An asymptomatic 71-year-old man who had undergone a previous operation for carcinoma underwent computed tomographic (CT) angiography to determine cancer staging. The angiograms revealed severe atherosclerotic disease involving his aorta, coronary arteries, and both carotid arteries. The angiograms also showed intimal ulceration in the ascending aorta (Fig. 1). The lesion, a penetrating atherosclerotic ulcer (PAU), affected the anterior aspect of the patient's ascending aorta, and the risk of progression to frank aortic dissection was great. Within a week of diagnosis, the patient underwent successful aortic replacement with a Dacron tube graft. Gross inspection and histologic evaluation of the aortic specimens revealed a large atherosclerotic plaque complicated by deep ulceration and intraplaque hemorrhage (Fig. 2).

Comment

Penetrating atherosclerotic ulcer and intramural hematoma are pathologic variants of classic aortic dissection; both are distinct in their presentation, natural history, and prognosis. The pathogenic mechanism of PAU stems from deep atherosclerotic lesions that compromise the innermost aortic layer, the intima. As the ulcer burrows into the aortic wall and penetrates the internal elastic lamina, blood enters the media (the middle aortic layer), resulting in surrounding hematoma.1  In time, the ulcer may penetrate the outer aortic wall, resulting in rupture or dissection. Thus, the process of aortic layer separation in PAU differs from that of classic aortic dissection; notably, there is no intimal flap from an originating entry tear.1  Although the pathology of PAU is distinctly different from that of classic aortic dissection, the lesion may progress and masquerade as aortic rupture, acute aortic dissection, pseudoaneurysm, or intramural hematoma.2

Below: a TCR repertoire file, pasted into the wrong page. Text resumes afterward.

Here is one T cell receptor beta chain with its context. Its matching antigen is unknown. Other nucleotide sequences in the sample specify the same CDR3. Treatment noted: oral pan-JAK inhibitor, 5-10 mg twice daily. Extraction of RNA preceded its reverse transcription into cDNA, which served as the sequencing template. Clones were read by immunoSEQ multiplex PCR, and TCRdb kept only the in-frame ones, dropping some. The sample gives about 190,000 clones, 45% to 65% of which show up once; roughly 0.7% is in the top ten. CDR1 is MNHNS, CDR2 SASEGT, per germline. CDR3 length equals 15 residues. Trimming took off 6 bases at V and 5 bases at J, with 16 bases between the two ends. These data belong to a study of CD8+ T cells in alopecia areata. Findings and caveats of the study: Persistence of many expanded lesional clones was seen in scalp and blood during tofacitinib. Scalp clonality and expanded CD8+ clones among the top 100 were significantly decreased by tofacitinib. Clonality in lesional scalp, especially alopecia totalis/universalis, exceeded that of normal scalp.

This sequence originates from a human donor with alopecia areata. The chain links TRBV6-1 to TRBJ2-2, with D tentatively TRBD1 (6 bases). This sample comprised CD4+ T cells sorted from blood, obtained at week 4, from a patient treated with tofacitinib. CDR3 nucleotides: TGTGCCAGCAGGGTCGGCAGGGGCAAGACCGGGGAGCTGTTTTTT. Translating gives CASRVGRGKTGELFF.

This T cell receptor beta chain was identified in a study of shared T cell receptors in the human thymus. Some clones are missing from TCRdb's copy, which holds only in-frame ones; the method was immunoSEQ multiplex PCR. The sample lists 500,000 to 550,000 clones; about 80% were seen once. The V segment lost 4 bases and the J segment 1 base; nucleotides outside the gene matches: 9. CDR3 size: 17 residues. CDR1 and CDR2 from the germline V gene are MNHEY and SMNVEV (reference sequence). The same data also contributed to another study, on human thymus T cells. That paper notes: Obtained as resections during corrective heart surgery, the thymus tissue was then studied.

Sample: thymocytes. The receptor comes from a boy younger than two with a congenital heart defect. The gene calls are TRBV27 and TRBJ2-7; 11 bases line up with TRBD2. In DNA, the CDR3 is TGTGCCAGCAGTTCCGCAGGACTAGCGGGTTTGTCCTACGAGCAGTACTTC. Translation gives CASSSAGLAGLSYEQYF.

Our patient had no symptoms of aortic dissection, and his PAU was discovered incidentally. Although our belief is somewhat controversial, we think that prompt surgery to replace the affected segment of the aorta is indicated in cases of type A (Stanford classification) PAU, regardless of a lack of symptoms or relatively small lesion size.3 

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Author notes

Section Editor: Raymond F. Stainback, MD

From: Departments of Cardiac Surgery (Drs. Di Perna and Grande) and Radiology (Dr. Valentini), and Center for Inherited Cardiovascular Diseases (Dr. Arbustini), Fondazione IRCCS Policlinico San Matteo, 27100 Pavia, Italy